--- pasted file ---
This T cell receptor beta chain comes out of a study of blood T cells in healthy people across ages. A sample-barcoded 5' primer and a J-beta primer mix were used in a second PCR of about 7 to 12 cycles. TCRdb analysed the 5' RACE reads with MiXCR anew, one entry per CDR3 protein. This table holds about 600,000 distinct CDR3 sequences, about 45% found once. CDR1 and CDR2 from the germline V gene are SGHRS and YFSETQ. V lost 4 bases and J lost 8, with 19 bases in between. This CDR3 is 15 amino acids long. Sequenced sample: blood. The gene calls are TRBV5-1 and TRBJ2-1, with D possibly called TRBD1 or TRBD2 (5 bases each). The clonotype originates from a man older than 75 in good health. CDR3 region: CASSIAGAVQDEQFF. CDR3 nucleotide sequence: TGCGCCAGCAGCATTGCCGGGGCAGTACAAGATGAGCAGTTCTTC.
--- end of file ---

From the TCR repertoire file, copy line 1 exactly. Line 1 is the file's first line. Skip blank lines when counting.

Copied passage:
This T cell receptor beta chain comes out of a study of blood T cells in healthy people across ages. A sample-barcoded 5' primer and a J-beta primer mix were used in a second PCR of about 7 to 12 cycles. TCRdb analysed the 5' RACE reads with MiXCR anew, one entry per CDR3 protein. This table holds about 600,000 distinct CDR3 sequences, about 45% found once. CDR1 and CDR2 from the germline V gene are SGHRS and YFSETQ. V lost 4 bases and J lost 8, with 19 bases in between. This CDR3 is 15 amino acids long. Sequenced sample: blood. The gene calls are TRBV5-1 and TRBJ2-1, with D possibly called TRBD1 or TRBD2 (5 bases each). The clonotype originates from a man older than 75 in good health. CDR3 region: CASSIAGAVQDEQFF. CDR3 nucleotide sequence: TGCGCCAGCAGCATTGCCGGGGCAGTACAAGATGAGCAGTTCTTC.